Scientists Genetically Engineer Mosquitoes That Can’t Transmit Malaria


Scientists at the University of California Irvine and the Pasteur Institute in Paris may have successfully engineered a mosquito that kills malarial antibodies before they can be passed on to another human.

Professor Anthony James from UC Irvine focuses his studies on mosquito genetics. This year, Prof. James, along with scientists from the aforementioned institutes, began experimenting with mice and mosquitoes. They began with mice infected with the Plasmodium falciparum parasite, which causes malaria. The mice killed the parasites by creating antibodies in their immune system. The scientists identified the molecular components of this immune response. From there, they altered the gene of the Anopheles stephensi mosquito to create the same parasite-killing effect.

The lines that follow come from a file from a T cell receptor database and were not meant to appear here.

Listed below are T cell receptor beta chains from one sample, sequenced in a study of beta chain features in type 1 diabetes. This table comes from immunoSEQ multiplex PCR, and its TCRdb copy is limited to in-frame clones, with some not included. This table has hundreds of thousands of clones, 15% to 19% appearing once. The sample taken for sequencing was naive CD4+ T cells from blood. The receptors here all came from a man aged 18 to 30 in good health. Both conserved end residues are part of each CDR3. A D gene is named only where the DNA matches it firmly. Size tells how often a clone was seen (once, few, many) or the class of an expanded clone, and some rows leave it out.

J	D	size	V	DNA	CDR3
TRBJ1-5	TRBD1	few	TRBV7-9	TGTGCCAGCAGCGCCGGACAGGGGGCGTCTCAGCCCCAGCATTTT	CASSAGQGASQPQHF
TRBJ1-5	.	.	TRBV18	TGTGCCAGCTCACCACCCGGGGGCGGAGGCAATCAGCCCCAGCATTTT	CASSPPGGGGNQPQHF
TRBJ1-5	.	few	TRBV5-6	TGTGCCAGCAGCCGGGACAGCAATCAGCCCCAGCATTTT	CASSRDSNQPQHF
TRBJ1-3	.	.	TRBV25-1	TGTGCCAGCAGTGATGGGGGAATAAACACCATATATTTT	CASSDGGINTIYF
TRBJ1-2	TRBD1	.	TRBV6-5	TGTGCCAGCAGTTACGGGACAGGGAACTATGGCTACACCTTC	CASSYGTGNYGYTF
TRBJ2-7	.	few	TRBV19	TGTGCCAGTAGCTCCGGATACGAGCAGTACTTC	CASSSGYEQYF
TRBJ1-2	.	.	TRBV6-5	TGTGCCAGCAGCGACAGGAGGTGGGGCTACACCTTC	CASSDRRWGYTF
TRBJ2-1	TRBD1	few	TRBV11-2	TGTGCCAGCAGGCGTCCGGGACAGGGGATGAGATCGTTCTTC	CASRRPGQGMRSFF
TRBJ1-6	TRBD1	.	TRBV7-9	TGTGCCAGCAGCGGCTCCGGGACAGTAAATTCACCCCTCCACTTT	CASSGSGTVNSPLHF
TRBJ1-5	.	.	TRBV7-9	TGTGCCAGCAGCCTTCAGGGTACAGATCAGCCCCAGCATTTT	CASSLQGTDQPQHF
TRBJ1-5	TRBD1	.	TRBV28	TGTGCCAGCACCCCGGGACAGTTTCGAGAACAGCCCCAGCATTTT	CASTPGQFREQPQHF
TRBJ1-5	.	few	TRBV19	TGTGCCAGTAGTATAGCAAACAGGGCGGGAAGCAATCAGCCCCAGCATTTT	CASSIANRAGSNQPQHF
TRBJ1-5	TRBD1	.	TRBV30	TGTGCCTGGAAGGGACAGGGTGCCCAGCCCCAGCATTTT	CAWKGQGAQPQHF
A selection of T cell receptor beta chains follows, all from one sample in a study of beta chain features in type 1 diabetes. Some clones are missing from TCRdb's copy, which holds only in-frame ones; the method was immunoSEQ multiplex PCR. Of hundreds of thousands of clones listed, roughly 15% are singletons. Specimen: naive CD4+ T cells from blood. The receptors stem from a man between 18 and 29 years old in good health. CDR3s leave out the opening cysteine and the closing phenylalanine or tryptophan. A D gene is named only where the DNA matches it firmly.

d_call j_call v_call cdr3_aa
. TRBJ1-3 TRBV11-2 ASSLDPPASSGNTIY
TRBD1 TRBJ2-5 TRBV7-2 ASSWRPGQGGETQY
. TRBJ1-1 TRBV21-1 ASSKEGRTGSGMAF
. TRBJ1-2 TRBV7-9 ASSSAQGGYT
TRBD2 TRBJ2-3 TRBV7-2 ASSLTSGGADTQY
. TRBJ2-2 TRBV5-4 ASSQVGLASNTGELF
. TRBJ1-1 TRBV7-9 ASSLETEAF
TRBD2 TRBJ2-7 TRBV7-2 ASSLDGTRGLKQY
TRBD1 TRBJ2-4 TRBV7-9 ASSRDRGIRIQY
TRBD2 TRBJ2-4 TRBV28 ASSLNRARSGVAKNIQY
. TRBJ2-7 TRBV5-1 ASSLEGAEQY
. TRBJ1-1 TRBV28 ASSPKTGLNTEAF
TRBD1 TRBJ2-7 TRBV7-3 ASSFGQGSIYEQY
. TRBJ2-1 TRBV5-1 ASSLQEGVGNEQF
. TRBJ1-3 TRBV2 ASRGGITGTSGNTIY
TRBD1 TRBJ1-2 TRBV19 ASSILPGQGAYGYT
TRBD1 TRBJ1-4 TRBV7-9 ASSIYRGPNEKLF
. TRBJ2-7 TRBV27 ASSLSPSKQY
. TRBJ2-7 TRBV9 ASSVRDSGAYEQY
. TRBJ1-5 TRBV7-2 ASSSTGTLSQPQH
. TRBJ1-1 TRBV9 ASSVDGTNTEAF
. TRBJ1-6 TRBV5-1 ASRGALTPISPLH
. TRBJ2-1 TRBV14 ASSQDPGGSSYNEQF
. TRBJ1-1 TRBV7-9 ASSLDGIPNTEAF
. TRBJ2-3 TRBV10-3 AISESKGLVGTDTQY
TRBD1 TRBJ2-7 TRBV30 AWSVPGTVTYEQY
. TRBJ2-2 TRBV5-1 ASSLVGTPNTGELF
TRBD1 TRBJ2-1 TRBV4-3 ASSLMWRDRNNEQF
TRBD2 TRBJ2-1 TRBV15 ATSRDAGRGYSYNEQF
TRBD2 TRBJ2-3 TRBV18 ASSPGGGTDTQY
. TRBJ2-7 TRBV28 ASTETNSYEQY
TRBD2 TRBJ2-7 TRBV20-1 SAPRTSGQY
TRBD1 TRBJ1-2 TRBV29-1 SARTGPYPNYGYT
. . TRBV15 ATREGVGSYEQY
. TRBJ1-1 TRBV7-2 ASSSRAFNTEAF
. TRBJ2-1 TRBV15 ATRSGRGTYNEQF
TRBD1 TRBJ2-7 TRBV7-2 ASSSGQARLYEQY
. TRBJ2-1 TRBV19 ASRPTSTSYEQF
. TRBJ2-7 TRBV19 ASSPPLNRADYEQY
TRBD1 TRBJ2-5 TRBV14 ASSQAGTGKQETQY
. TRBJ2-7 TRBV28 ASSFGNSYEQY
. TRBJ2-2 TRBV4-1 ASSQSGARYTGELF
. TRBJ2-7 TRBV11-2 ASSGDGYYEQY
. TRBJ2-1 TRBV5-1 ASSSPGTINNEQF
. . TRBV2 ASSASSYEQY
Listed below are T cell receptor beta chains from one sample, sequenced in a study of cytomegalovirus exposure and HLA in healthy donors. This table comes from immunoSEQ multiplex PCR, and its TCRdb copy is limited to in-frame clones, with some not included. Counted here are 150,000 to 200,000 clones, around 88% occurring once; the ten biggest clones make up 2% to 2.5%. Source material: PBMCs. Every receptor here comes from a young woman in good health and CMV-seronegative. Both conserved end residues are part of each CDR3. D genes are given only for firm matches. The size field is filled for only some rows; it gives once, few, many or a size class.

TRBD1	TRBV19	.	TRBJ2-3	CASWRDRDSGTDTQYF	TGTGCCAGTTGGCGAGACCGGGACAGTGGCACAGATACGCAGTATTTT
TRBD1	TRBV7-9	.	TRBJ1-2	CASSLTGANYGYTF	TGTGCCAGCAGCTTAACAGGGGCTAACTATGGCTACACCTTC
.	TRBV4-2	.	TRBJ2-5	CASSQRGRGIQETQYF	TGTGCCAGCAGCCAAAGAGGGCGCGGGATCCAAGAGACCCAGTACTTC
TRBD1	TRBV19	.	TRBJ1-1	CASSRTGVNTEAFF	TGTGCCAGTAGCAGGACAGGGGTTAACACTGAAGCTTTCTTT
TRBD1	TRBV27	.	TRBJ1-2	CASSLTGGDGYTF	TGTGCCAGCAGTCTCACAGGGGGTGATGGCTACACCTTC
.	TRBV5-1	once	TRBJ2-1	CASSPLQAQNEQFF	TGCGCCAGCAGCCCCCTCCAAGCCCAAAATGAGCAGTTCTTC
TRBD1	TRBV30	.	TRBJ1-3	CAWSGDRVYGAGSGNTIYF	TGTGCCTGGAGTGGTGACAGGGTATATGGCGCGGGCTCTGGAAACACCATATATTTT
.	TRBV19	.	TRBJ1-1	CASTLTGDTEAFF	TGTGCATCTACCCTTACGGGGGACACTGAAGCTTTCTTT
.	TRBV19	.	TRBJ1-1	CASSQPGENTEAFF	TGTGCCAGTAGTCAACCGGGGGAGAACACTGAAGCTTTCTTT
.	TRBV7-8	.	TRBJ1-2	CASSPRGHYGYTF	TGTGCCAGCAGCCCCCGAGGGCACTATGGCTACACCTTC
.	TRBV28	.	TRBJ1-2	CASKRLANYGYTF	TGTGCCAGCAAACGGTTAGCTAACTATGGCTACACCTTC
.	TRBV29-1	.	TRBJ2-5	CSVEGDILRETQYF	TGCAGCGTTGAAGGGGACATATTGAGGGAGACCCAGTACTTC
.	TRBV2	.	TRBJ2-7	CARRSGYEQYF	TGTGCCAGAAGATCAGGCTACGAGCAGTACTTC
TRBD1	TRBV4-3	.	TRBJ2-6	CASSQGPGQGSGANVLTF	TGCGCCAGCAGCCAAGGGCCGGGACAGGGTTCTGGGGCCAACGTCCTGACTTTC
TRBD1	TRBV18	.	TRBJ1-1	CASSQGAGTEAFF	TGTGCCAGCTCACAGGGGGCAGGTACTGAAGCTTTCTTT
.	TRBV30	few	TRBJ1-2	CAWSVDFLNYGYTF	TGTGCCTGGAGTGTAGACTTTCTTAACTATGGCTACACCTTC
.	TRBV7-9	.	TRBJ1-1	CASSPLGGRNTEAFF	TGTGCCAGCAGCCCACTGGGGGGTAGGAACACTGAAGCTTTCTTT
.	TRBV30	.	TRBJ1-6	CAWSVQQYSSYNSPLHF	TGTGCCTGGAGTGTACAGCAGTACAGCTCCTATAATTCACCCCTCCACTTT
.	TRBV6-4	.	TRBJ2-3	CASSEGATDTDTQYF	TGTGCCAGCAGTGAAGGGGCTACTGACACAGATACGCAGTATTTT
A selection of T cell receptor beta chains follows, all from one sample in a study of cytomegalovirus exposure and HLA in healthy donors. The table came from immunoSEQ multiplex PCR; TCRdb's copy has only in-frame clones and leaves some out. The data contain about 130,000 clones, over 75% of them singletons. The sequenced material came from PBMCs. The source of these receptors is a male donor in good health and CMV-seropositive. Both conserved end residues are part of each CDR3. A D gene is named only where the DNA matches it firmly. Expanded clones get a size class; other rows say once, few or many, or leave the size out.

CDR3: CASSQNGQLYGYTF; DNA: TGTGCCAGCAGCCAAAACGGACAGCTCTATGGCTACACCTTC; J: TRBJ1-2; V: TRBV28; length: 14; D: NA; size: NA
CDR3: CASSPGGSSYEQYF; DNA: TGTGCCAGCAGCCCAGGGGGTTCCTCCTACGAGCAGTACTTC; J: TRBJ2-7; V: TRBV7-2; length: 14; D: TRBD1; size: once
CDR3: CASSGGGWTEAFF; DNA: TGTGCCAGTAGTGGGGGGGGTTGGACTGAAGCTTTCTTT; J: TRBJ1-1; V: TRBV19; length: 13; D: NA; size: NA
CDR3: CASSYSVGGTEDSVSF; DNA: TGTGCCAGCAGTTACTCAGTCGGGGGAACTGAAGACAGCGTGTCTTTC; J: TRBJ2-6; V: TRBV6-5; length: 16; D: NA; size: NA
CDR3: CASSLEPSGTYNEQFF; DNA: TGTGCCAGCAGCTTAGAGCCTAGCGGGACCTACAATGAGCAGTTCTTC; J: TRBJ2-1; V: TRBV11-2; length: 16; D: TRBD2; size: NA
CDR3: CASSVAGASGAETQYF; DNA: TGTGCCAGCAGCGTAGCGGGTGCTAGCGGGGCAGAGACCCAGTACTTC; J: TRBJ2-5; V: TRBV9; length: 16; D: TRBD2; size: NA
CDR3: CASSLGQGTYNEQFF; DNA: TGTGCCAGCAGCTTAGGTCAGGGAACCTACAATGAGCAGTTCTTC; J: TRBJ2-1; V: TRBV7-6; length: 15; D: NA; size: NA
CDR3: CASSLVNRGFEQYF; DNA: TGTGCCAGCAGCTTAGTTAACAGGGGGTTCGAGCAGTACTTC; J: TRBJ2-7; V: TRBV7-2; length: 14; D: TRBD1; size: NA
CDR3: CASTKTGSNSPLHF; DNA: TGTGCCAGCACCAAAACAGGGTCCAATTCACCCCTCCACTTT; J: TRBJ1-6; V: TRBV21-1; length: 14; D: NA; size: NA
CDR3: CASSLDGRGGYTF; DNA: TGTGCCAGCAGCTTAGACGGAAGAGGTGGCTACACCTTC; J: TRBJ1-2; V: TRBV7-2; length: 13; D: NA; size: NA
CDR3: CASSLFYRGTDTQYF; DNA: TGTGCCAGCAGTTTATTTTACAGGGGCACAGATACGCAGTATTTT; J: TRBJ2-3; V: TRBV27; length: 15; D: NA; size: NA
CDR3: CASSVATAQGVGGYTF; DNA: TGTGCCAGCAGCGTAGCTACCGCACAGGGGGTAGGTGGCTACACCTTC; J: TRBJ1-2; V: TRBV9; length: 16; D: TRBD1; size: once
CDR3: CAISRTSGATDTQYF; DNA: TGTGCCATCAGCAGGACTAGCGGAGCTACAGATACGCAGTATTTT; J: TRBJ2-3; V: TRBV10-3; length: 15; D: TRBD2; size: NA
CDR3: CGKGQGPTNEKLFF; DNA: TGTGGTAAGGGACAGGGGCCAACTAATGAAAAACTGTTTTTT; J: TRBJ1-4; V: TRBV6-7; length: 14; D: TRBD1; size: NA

Reportedly, the technique can be used on many different types of mosquitoes who normally act as carriers of the parasite without being affected themselves. Ultimately, that might mean that people will not have to worry about malaria again, once enough of the genetically modified mosquitoes are out in the wild as they will automatically kill the parasite themselves.

James is known for having genetically modified Aedes aegypti mosquitoes last year so that females are born without wings, rendering them incapable of procuring food so they die. The idea with those genetically modified mosquitoes is that the winged males will breed with winged females out there, causing the newborn females to be born without wings and ultimately kill out the mosquito as we know it over the course of a few generations.

The abstract of James’s research can be found in the journal Proceedings of the National Academy of Sciences.

Read More